Thoughts.

Strategies to fix your Tax time mistakes for the New Financial Year

In the lead up to end of the financial year, many small business owners made the mistake of making tax reduction their number one goal. Local accountant and business development expert, Wayne Lock shares his strategies for minimising the impact of this on their business.

The end of financial year has seen many local entrepreneurs taking up the Government’s Investment Allowance, purchasing expensive items such as cars and computers in order to take advantage of the tax reduction. In addition to this, at the advice of their tax agents, some business owners have also bought stock for the next financial year, pre-paid their overhead expenses and delayed debtor collections until the New Financial Year, in order to reduce their profits and their tax bills.

According to Wayne Lock, Director of accounting firm SWAT Business Solutions, local business owners that have adopted these measures now face a challenging situation in the new financial year, with the following factors impacting on their business: Reduced Cashflow, restricted by the increased expenditure; Limited ability to attract new business, due to less cash to invest in marketing and production resources; A decreased value of the business, as a result of reduced profit and; Inability to accurately measure and analyse business performance, due to the delaying of account receivables and prepaying of expenses.

However, it’s not too late for these business owners to turn their situation around. Wayne, who offers business development coaching through his firm (SWAT Business Solutions), offers his;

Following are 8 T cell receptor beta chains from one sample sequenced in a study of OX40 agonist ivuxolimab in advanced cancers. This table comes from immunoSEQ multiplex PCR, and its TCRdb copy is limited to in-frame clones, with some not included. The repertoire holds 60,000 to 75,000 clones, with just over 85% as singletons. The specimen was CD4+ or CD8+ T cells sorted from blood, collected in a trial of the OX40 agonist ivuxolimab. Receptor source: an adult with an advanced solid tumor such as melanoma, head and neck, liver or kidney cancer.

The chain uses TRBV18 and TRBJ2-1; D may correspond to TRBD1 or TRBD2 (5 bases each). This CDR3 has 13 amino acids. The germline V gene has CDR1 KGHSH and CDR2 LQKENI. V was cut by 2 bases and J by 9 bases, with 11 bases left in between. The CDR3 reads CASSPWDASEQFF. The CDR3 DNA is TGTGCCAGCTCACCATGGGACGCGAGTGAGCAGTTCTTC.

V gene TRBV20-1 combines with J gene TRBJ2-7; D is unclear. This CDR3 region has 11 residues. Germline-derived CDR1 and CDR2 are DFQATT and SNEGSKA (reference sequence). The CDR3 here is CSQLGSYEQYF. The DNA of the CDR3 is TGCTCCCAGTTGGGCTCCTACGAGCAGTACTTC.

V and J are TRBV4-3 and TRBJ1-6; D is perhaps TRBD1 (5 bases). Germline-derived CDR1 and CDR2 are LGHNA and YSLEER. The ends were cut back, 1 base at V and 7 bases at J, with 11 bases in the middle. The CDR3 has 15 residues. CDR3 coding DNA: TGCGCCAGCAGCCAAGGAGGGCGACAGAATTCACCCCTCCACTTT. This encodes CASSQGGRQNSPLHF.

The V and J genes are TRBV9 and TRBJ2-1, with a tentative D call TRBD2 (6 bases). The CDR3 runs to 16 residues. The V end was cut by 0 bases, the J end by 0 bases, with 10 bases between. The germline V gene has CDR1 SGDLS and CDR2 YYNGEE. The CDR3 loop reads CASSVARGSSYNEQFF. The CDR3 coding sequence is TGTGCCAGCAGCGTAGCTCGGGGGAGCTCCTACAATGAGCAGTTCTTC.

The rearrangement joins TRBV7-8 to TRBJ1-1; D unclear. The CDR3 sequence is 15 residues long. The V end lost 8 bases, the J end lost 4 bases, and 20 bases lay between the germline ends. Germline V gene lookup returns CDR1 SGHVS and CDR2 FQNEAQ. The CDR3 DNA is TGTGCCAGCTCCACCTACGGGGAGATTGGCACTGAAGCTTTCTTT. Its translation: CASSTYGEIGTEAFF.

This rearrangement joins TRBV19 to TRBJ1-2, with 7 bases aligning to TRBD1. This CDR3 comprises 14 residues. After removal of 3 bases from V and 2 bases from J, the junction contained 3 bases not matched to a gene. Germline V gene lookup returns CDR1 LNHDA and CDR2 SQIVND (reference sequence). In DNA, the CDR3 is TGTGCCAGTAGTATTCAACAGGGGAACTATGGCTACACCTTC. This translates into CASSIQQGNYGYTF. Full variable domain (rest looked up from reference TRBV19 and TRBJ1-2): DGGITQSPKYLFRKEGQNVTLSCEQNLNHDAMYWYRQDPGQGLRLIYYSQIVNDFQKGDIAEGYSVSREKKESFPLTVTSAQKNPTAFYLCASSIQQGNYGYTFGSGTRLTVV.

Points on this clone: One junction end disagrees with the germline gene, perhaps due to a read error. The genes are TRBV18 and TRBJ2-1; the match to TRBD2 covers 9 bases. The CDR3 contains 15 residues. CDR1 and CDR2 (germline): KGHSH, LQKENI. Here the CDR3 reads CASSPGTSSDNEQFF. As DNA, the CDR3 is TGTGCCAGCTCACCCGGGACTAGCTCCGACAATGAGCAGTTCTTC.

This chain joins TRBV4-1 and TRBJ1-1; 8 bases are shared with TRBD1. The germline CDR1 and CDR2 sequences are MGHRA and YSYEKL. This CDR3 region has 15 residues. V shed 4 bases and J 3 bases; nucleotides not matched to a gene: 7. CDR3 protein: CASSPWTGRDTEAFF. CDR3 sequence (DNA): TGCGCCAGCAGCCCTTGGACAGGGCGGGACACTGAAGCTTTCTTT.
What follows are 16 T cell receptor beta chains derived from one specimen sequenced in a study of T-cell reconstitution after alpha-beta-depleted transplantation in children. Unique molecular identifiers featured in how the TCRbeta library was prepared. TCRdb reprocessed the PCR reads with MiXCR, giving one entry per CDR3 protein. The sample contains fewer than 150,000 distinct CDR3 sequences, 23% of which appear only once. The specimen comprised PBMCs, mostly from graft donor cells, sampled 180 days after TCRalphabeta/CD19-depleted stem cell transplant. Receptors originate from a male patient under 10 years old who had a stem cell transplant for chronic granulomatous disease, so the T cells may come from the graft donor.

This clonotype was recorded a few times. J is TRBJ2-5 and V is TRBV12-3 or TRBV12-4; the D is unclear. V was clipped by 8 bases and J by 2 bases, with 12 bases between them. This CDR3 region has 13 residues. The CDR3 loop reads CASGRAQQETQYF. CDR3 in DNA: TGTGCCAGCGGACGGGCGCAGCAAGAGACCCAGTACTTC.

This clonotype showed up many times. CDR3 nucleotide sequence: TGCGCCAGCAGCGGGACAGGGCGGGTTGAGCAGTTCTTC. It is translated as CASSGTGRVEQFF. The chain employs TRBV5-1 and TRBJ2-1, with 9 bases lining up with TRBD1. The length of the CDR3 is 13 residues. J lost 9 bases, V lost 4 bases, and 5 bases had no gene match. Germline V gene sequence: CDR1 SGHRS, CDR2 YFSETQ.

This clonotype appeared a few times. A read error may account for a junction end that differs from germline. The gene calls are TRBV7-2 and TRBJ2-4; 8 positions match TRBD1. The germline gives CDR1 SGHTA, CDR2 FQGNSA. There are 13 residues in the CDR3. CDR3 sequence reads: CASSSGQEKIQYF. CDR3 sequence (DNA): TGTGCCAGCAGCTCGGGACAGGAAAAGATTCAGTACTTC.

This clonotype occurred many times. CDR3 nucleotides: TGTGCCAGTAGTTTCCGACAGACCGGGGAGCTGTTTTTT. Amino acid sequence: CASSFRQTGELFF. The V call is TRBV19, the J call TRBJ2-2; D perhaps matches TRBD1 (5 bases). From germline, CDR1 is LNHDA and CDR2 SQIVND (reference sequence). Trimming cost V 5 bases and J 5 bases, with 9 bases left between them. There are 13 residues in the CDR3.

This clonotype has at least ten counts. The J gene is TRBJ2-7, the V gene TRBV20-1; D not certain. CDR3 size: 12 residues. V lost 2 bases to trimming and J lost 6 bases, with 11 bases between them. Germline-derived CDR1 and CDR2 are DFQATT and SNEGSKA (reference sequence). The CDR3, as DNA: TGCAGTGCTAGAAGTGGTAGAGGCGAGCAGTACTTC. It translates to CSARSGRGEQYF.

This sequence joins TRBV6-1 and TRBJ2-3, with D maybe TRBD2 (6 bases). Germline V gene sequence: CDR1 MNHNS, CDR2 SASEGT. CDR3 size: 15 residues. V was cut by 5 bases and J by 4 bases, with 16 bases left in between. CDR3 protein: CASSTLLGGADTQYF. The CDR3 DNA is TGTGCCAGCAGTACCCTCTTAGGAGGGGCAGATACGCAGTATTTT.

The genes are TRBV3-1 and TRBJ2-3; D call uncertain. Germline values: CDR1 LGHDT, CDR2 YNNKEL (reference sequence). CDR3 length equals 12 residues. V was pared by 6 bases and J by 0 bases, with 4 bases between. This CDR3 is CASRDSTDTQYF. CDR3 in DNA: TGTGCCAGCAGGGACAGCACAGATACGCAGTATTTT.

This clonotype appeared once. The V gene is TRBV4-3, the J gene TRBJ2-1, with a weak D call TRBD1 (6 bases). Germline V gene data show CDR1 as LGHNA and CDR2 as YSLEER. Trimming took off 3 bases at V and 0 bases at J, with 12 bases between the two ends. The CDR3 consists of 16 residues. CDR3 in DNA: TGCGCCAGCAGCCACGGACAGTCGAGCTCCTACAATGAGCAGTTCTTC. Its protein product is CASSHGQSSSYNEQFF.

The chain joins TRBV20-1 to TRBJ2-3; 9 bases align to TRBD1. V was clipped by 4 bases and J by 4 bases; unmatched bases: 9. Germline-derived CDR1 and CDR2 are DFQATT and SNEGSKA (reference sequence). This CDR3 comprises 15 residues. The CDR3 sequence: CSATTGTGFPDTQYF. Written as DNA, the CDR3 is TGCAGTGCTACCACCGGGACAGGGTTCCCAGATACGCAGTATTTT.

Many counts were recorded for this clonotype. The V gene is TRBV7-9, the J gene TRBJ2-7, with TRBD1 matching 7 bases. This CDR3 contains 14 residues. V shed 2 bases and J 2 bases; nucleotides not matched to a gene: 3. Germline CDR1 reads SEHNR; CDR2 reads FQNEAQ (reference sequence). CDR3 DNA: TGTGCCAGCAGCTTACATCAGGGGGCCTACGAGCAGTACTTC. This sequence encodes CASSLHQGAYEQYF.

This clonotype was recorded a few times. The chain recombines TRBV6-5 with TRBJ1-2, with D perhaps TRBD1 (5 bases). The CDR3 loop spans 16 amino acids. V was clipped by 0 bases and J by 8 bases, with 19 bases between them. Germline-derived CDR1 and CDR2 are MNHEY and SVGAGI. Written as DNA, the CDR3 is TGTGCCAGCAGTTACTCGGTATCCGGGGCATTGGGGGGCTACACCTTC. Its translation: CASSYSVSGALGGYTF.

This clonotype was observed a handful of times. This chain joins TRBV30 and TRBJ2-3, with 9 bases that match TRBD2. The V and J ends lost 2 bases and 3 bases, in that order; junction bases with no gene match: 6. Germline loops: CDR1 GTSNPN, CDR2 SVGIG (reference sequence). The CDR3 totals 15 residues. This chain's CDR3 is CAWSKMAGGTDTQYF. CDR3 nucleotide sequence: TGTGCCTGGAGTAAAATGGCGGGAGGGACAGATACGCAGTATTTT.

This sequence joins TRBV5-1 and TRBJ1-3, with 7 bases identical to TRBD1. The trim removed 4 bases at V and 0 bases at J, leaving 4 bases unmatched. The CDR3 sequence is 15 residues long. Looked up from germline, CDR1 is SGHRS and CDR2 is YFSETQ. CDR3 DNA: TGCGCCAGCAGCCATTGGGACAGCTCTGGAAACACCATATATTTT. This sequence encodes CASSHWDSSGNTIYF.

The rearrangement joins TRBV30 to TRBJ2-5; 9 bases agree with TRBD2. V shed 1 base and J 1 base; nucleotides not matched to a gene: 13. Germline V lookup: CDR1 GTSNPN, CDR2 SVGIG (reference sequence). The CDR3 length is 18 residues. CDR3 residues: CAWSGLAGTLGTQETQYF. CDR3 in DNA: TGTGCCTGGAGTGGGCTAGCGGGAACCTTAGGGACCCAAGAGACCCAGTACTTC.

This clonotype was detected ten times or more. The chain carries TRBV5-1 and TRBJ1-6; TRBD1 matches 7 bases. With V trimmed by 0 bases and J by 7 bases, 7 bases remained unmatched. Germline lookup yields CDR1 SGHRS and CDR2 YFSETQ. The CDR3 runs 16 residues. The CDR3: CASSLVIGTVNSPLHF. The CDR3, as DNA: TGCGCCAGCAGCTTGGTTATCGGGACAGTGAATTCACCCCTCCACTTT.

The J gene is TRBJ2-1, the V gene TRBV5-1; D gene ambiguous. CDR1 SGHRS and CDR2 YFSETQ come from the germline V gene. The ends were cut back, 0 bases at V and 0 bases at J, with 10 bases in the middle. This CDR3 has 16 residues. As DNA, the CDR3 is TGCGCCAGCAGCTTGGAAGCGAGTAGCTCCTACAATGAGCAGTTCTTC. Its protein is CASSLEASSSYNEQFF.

Top Five strategies for businesses to start fresh in the New Financial Year:

  • Create a financial growth strategy for the next 12 months. “Businesses need to be setting 2014-2015’s KPIs and performance drivers now,” says Wayne Lock. “Use these as a framework to work against over the next year to boost the performance and success of your business.”
  • Increase marketing and initiative-based expenses. “It’s imperative to keep these up, as they are vital for increasing customers and generating revenue. Marketing is the key driver in growing your business and securing future revenue and Cashflow.”
  • Reduce non-marketing, non-advertising and non-production expenditure. “It’s simple – the less cash you spend, the more you have. Ask for better deals from suppliers, and reduce the high value expense items, whose absence doesn’t disrupt the business, first.”
  • Collect from debtors straight away. “You don’t have to do what everyone else is doing and carry out jobs on account. You are entitled to ask for payment on completion, or even in advance. The sooner you collect what is rightfully yours, the sooner the pressure that last year’s expenditure may have had on your Cashflow will be eased,” says Wayne Lock.
  • Get rid of your obsolete and surplus stock. “Focus on moving your stock and selling it as quickly as possible. Converting your stock to cash will again free up money available to you in your business.”